Njála, 008

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Chapter 8

Hrut came home, and knit his brows when he heard his wife was gone, but yet kept his feelings well in hand, and stayed at home all that half-year, and spoke to no one on the matter. Next summer he rode to the Thing, with his brother Hauskuld, and they had a great fellowing. But when he came to the Thing, he asked whether Fiddle Mord were at the Thing, and they told him he was; and all thought they would come to words at once about their matter, but it was not so. At last, one day when the brothers and others who were at the Thing went to the Hill of Laws, Mord took witness and declared that he had a money-suit against Hrut for his daughter's dower, and reckoned the amount at ninety hundreds in goods, calling on Hrut at the same time to pay and hand it over to him, and asking for a fine of three marks. He laid the suit in the Quarter Court, into which it would come by law, and gave lawful notice, so that all who stood on the Hill of Laws might hear.

But when he had thus spoken, Hrut said, "Thou hast undertaken this suit, which belongs to thy daughter, rather for the greed of gain and love of strife than in kindliness and manliness. But I shall have something to say against it; for the goods which belong to me are not yet in thy bands. Now, what I have to say is this, and I say it out, so that all who hear me on this hill may bear witness: I challenge thee to fight on the island; there on one side shall be laid all thy daughter's dower, and on the other I will lay down goods worth as much, and whoever wins the day shall have both dower and goods; but if thou wilt not fight with me, then thou shalt give up all claim to these goods."

Then Mord held his peace, and took counsel with his friends about going to fight on the island, and Jorund the priest gave him an answer.

"There is no need for thee to come to ask us for counsel in this matter, for thou knowest if thou fightest with Hrut thou wilt lose both life and goods. He has a good cause, and is besides mighty in himself and one of the boldest of men."

Then Mord spoke out, that he would not fight with Hrut, and there arose a great shout and hooting on the hill, and Mord got the greatest shame by his suit.

After that men ride home from the Thing, and those brothers Hauskuld and Hrut ride west to Reykriverdale, and turned in as guests at Lund, where Thiostolf, Bjorn Gullbera's son, then dwelt. There had been much rain that day, and men got wet, so long-fires were made down the length of the hall. Thiostolf, the master of the house, sat between Hauskuld and Hrut, and two boys, of whom Thiostolf had the rearing, were playing on the floor, and a girl was playing with them. They were great chatterboxes,[1] for they were too young to know better. So one of them said, "Now I will be Mord,[2] and summon thee to lose thy wife because thou hast not been a good husband to her."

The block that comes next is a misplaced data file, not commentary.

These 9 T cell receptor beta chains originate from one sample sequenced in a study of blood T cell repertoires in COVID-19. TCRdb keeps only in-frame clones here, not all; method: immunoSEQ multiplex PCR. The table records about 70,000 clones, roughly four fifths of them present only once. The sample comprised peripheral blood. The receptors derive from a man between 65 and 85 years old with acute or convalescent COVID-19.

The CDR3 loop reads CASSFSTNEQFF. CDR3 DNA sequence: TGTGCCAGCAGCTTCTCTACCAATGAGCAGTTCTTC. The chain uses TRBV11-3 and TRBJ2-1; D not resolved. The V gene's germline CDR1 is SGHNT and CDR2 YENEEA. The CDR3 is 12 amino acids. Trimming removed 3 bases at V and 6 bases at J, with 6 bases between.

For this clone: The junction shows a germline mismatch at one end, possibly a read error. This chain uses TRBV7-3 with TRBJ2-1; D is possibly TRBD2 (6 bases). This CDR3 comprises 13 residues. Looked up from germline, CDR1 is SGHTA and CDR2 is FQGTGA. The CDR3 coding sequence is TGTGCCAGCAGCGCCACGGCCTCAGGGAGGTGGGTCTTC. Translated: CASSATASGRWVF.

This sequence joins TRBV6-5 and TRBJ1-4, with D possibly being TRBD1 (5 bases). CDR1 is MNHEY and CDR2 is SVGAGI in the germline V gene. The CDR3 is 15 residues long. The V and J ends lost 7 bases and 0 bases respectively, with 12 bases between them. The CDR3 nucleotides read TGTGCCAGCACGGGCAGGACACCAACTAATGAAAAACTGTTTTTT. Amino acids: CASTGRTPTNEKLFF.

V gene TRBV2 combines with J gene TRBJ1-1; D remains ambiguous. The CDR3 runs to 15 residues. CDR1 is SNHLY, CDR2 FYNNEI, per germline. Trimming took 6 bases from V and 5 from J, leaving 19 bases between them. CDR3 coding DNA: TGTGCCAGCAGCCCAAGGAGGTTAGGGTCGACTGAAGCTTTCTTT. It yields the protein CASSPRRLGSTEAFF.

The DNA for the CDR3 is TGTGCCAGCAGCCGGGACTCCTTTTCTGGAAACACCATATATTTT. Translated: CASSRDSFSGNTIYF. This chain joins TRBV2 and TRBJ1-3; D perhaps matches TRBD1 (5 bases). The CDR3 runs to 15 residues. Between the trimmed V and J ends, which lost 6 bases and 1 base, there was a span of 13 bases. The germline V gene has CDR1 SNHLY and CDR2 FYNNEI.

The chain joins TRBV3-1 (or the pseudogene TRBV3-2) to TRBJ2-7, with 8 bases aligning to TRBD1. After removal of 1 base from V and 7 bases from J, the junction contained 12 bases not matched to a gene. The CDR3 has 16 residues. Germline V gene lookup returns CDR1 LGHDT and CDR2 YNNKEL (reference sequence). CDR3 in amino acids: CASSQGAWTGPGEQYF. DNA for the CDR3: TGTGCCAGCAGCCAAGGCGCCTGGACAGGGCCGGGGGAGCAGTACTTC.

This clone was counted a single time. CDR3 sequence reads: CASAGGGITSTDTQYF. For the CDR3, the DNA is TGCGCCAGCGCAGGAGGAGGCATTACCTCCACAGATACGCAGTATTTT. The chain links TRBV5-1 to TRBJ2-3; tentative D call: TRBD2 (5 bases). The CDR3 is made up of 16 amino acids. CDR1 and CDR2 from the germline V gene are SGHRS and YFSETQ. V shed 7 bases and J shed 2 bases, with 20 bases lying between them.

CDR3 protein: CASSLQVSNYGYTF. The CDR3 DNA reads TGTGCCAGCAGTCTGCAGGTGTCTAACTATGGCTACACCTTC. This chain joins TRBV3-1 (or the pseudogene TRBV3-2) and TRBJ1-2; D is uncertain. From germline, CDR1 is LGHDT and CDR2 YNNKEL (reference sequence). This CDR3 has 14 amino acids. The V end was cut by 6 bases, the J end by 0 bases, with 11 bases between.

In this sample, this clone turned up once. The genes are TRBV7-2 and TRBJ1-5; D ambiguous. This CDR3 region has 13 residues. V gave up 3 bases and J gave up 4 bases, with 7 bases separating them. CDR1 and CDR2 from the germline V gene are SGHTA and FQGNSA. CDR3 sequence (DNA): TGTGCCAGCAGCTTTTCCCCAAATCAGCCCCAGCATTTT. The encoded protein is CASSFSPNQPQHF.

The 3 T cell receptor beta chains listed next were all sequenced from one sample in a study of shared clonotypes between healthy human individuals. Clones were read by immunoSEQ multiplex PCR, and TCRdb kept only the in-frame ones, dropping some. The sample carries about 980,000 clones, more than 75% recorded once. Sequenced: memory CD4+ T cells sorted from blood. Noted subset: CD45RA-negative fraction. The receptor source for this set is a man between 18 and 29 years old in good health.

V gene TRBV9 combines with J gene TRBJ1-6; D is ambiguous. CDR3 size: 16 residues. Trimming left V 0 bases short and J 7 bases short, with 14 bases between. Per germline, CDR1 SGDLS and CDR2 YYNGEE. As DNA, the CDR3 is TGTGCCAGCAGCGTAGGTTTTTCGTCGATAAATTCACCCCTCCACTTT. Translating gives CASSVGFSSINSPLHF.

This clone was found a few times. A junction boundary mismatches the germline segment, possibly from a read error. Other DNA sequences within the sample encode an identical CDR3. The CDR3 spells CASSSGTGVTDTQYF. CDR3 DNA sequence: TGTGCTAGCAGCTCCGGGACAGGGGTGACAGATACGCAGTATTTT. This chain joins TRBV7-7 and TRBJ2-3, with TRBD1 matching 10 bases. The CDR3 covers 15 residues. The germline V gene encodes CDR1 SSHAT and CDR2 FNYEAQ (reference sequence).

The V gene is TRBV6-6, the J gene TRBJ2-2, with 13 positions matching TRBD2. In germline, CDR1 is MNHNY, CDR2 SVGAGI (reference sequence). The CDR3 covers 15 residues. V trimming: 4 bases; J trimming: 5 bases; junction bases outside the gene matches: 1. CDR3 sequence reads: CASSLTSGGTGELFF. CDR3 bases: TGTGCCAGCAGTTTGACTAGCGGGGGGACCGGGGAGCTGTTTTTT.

Then the other answered, "I will be Hrut, and I call on thee to give up all claim to thy goods, if thou darest not to fight with me."

This they said several times, and all the household burst out laughing. Then Hauskuld got wroth, and struck the boy who called himself Mord with a switch, and the blow fell on his face, and grazed the skin.

"Get out with thee," said Hauskuld to the boy, "and make no game of us;" but Hrut said, "Come hitherto me," and the boy did so. Then Hrut drew a ring from his finger and gave it to him, and said, "Go away, and try no man's temper henceforth."

Then the boy went away saying, "Thy manliness I will bear in mind all my life."

From this matter Hrut got great praise,[3] [4]and after that they went home; and that was the end of Mord's and Hrut's quarrel.


References

  1. great chatterboxes: “The Njála mentions explicitly that it is the children who judge, they are malgir (talkative) and ovitrir (unwise). Hrut […] has won some understanding he lacked before, and that is worth a goldring to him: It is perhaps the knowledge, that his conjugal behaviour has become a topic of public talk.” Reuschel. Helga, The "children's judgment" in the Njala and Gunnlaugssaga (p. 329).
  2. Now I will be Mord : " This is a world in which even children can be figured as playing a game, not of cops and robbers, not tag, not house, not doctor, but lawsuit. In Njáls saga, that most supremely legal of medieval texts, we see one kid say to another, ‚I'll be Mord [the plaintiff's lawyer] and divorce you from your wife.‘ To which a second kid replies, ‚Then I'll be Hrút [the defendant] and invalidate your dowry claim." Clover, Carol. "The Same Thing-Sort Of" (p. 8)
  3. Hrut got great praise: "Þetta virðingarverða athæfi eykur orðstír Hrúts. Hann missir ekki stjórn á sér en bregst við í samræmi við stöðu sína." Auður G. Magnúsdóttir. Ill er ofbráð reiði (p. 56).